Jenny Chio

Assistant Professor

Office: 211 Anthropology - Research Leave Fall 2015

Phone: 404-727-7594


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  • PhD, University of California, Berkeley, 2009



  • Visual anthropology
  • Rural development
  • Media and modernity
  • Race, ethnicity, and nationalism
  • Tourism, migration, and globalization
  • Cultural heritage politics
  • Documentary film
  • China

My research focuses on rural social transformation, ethnic identity, modernity and modernization processes, tourism and migration, and documentary media practices.  I work primarily in the People's Republic of China. I am also an ethnographic filmmaker.

My first book, A Landscape of Travel: The Work of Tourism in Rural Ethnic China (University of Washington Press, 2014) explores the consequences of tourism development in two rural ethnic minority villages in China. In the book, I analyze the myriad challenges and possibilities confronted by villagers who are called upon to do the work of tourism. Through a detailed ethnography of the shifting significance of migration and rural mobility, the visual politics of tourism and photography, and the impact of touristic desires for exotic difference on village social relations, I argue that there is a newly emergent regime of labor and leisure in rural China today. As village residents are instructed to be more and more ethnic so as to better suit tourist desires, they are also confronted with new possibilities for and challenges to individual aspirations and community belonging. In addition to my book, I directed and produced an ethnographic film about the villages I study, 农家乐 Peasant Family Happiness (Berkeley Media, 2013), which won the 2013 David Plath Media Award given by the Society for East Asian Anthropology.

Now, my current research project focuses on local media production and consumption in ethnic minority communities, from semi-professional videographers in Guizhou who produce DVDs of ethnic performances and festivals to amateur rural, ethnic minority filmmakers who participate in community media training workshops. This new project seeks to better understand the lived experience of modernity in China's countryside through an ethnography of these rural media practices. For this project, I am drawing on scholarship from the fields of development studies, the anthropology of modernity, indigenous media and cultural heritage politics, and critical approaches to multiculturalism and ethnicity, as well ethnographic research in China with community media organizers, videographers, and visual anthropologists.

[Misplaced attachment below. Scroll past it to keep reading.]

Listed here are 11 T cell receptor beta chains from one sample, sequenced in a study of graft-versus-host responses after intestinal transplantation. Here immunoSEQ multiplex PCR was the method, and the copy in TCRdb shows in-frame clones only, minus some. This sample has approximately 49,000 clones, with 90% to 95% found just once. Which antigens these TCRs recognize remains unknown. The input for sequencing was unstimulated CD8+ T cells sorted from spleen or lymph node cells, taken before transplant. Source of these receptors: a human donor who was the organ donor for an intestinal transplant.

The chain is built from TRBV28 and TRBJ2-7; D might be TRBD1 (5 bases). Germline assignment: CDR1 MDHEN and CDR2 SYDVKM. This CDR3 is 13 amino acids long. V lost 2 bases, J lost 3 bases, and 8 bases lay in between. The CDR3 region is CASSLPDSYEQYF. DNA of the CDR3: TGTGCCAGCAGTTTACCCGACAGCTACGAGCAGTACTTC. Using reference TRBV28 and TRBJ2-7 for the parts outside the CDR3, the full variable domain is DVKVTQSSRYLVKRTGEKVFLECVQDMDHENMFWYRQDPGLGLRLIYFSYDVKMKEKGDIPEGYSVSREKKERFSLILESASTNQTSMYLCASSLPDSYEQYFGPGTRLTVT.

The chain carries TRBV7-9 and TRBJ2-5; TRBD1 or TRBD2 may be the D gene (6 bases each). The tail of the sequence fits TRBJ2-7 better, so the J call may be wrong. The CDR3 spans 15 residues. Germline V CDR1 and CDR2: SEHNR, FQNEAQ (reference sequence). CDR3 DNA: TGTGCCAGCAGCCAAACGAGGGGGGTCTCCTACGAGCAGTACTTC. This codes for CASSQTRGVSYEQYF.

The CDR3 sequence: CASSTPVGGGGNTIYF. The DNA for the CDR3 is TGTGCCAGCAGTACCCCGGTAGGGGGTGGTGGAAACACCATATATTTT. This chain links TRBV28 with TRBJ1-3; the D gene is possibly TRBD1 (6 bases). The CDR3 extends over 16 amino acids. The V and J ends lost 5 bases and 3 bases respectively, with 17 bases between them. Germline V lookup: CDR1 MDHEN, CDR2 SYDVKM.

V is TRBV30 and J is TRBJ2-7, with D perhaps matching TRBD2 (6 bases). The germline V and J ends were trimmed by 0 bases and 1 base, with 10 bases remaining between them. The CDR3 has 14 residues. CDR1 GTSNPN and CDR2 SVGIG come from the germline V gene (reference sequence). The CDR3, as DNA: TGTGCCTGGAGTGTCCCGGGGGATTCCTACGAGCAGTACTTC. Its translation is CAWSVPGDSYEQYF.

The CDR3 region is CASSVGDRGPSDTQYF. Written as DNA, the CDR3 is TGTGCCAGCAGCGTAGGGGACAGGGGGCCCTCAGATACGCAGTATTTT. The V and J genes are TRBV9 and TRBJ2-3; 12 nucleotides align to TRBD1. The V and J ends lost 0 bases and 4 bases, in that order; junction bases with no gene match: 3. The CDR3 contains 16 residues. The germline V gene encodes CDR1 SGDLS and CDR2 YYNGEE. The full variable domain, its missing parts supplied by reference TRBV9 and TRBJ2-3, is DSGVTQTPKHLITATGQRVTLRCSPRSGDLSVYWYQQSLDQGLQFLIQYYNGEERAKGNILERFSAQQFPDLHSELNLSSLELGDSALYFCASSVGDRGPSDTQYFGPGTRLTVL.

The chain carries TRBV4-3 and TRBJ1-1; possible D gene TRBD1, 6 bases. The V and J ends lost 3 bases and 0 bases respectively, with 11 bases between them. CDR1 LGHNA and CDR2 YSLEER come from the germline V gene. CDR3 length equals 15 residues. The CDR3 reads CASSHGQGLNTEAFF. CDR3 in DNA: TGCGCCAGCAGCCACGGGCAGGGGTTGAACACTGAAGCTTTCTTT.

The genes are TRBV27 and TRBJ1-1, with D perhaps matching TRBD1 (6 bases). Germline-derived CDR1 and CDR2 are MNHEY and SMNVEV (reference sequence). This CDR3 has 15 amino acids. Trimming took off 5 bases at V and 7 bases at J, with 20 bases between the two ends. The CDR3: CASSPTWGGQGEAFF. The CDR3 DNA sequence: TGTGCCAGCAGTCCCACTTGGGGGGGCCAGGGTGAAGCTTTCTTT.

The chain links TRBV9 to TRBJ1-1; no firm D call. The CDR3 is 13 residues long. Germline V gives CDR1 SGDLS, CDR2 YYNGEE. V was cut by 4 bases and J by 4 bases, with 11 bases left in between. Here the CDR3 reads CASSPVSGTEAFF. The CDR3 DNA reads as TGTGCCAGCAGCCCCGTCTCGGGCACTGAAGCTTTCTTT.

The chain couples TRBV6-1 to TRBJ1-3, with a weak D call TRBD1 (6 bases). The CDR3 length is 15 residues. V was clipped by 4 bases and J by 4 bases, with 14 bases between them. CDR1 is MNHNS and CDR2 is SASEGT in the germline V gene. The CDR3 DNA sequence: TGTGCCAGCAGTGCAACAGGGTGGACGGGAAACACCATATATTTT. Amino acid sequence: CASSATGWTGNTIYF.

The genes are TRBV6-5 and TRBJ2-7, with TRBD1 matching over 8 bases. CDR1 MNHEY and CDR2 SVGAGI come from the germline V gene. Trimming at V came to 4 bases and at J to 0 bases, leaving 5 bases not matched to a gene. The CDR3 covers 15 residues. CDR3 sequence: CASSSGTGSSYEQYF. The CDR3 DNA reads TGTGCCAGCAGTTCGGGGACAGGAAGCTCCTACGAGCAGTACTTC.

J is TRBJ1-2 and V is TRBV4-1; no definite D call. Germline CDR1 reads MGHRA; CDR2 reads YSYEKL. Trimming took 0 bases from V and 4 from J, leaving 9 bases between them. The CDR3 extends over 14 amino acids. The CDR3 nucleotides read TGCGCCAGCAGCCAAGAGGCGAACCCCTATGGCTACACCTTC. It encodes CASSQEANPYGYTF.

Service to the discipline is important to me, and from January 2016, I will be a co-editor for the journal Visual Anthropology Review. Additionally, I am on the Executive Program Committee for the 2016 American Anthropological Association Annual Meeting. Between 2009-2015, I served as an elected board member of the Society for Visual Anthropology (SVA). I co-directed the SVA Film and Media Festival in 2013 and 2014 with Harjant Gill, and I currently sit on the festival jury. This has been an amazing opportunity to see the innovative range of ethnographic media that is being produced around the world and to help bring some well-deserved attention to visual forms of scholarship and inquiry.


  • ANT 202 Concepts and Methods in Cultural Anthropology
  • ANT 280 Anthropological Perspectives: China
  • ANT 385 Special Topics: Visual Anthropology
  • ANT 385/EAS 385 Ethnicity and Nationalism in East Asia
  • ANT 585 Special Topics: Anthropology of Tourism
  • ANT 585 Special Topics: Global/Local Media
  • FILM 204 Introduction to Media Studies (Contributing Lecturer)
  • JPE 610 Jones Program in Ethics: Ethics of Ethnography (Contributing Lecturer)